[ntp:questions] Re: Garmin GPS 18 firmware update -> 200ms offset

David Schwartz davids at webmaster.com
Wed Nov 30 01:32:05 UTC 2005

"Patrick Klos" <pklos at osmium.mv.net> wrote in message 
news:dmic5q$s7e$1 at pyrite.mv.net...

> In article <dmiah2$27i$1 at nntp.webmaster.com>,

> David Schwartz <davids at webmaster.com> wrote:

>>    Ack! I do not recommend using a GPS for a timing application unless 
>> the
>>relationship between the NMEA time strings and the actual UTC second
>>boundary is specified by the manufacturer.

> You cannot get accurate timing without using the PPS signal.  There's no
> way to get accurate timing with JUST the NMEA strings.

    Equally true, you can't get accurate timing with just the PPS signal.

> The relationship is supposed to be this:  The PPS is aligned with the 
> actual
> start of a second, and the NMEA messages that follow it (during that 
> second)
> specify the data for that PPS (i.e. the time that PPS represented).  With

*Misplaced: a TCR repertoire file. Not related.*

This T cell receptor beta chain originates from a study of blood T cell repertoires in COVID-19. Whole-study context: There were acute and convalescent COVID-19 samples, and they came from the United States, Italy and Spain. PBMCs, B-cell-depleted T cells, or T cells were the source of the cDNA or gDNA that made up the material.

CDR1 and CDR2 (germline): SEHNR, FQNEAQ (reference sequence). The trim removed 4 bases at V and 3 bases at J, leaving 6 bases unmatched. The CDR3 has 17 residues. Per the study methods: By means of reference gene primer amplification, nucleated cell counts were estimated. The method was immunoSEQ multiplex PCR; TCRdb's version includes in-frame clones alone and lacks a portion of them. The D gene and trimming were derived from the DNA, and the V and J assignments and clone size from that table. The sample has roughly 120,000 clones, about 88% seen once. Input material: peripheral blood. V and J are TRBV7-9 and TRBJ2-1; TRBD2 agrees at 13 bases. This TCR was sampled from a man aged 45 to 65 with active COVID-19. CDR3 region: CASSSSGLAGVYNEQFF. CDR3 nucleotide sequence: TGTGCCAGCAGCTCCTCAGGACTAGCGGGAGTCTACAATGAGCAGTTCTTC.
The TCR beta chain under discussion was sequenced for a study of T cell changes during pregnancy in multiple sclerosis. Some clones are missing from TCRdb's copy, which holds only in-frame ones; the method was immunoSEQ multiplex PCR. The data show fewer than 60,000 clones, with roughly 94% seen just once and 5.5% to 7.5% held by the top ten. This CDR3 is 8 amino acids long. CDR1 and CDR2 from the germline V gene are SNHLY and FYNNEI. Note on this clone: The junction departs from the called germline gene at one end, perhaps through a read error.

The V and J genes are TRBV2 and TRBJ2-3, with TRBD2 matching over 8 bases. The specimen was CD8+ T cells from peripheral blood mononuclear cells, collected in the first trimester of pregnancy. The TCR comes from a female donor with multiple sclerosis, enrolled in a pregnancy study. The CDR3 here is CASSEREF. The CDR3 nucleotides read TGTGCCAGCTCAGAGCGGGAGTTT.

> GARMIN GPS's (and possibly others), the load on the internal processor 
> will
> effect when those NMEA messages actually start being transmitted.  We've
> observed that the messages sometimes get delayed by more than a second
> which causes confusion.

    I would not use a GPS for timing unless it had a guaranteed relationship 
between the NMEA timestamps and the UTC second boundary. This is in addition 
to the very obvious requirement that the PPS pulse have a guaranteed 
relationship to the UTC second boundary.

    An interesting question is how good a guaranteed relationship for the 
NMEA data is good enough. I would argue "90% of the time, the NMEA data will 
follow within 600mS of the corresponding PPS pulse" is good enough. However, 
you really do want something to be guaranteed by the manufacturer. 
Otherwise, it's "well, I hope it works, it seems to" with the NMEA data.


More information about the questions mailing list